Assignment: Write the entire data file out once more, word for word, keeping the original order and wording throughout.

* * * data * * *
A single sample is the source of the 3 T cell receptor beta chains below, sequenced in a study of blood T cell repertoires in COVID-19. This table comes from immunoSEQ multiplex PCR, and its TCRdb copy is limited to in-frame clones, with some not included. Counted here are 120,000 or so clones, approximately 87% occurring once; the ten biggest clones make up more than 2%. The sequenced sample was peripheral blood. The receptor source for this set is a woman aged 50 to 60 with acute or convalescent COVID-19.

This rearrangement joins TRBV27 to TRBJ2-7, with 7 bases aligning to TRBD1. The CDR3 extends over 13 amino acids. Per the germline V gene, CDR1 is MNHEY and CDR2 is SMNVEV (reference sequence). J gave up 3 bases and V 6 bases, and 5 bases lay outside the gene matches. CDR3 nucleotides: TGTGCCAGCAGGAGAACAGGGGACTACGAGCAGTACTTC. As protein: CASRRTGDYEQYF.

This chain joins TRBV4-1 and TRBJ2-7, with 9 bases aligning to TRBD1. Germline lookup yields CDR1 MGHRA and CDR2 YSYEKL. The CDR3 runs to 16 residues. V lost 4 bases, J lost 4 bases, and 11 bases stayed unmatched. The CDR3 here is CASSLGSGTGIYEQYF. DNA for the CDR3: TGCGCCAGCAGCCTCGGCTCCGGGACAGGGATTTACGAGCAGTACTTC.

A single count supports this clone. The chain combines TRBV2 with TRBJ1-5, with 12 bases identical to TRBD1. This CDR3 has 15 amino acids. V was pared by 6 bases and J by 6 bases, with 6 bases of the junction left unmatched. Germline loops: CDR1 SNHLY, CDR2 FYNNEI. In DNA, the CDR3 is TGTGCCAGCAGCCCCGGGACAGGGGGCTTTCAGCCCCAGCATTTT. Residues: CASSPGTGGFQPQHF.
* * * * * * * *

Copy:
A single sample is the source of the 3 T cell receptor beta chains below, sequenced in a study of blood T cell repertoires in COVID-19. This table comes from immunoSEQ multiplex PCR, and its TCRdb copy is limited to in-frame clones, with some not included. Counted here are 120,000 or so clones, approximately 87% occurring once; the ten biggest clones make up more than 2%. The sequenced sample was peripheral blood. The receptor source for this set is a woman aged 50 to 60 with acute or convalescent COVID-19.

This rearrangement joins TRBV27 to TRBJ2-7, with 7 bases aligning to TRBD1. The CDR3 extends over 13 amino acids. Per the germline V gene, CDR1 is MNHEY and CDR2 is SMNVEV (reference sequence). J gave up 3 bases and V 6 bases, and 5 bases lay outside the gene matches. CDR3 nucleotides: TGTGCCAGCAGGAGAACAGGGGACTACGAGCAGTACTTC. As protein: CASRRTGDYEQYF.

This chain joins TRBV4-1 and TRBJ2-7, with 9 bases aligning to TRBD1. Germline lookup yields CDR1 MGHRA and CDR2 YSYEKL. The CDR3 runs to 16 residues. V lost 4 bases, J lost 4 bases, and 11 bases stayed unmatched. The CDR3 here is CASSLGSGTGIYEQYF. DNA for the CDR3: TGCGCCAGCAGCCTCGGCTCCGGGACAGGGATTTACGAGCAGTACTTC.

A single count supports this clone. The chain combines TRBV2 with TRBJ1-5, with 12 bases identical to TRBD1. This CDR3 has 15 amino acids. V was pared by 6 bases and J by 6 bases, with 6 bases of the junction left unmatched. Germline loops: CDR1 SNHLY, CDR2 FYNNEI. In DNA, the CDR3 is TGTGCCAGCAGCCCCGGGACAGGGGGCTTTCAGCCCCAGCATTTT. Residues: CASSPGTGGFQPQHF.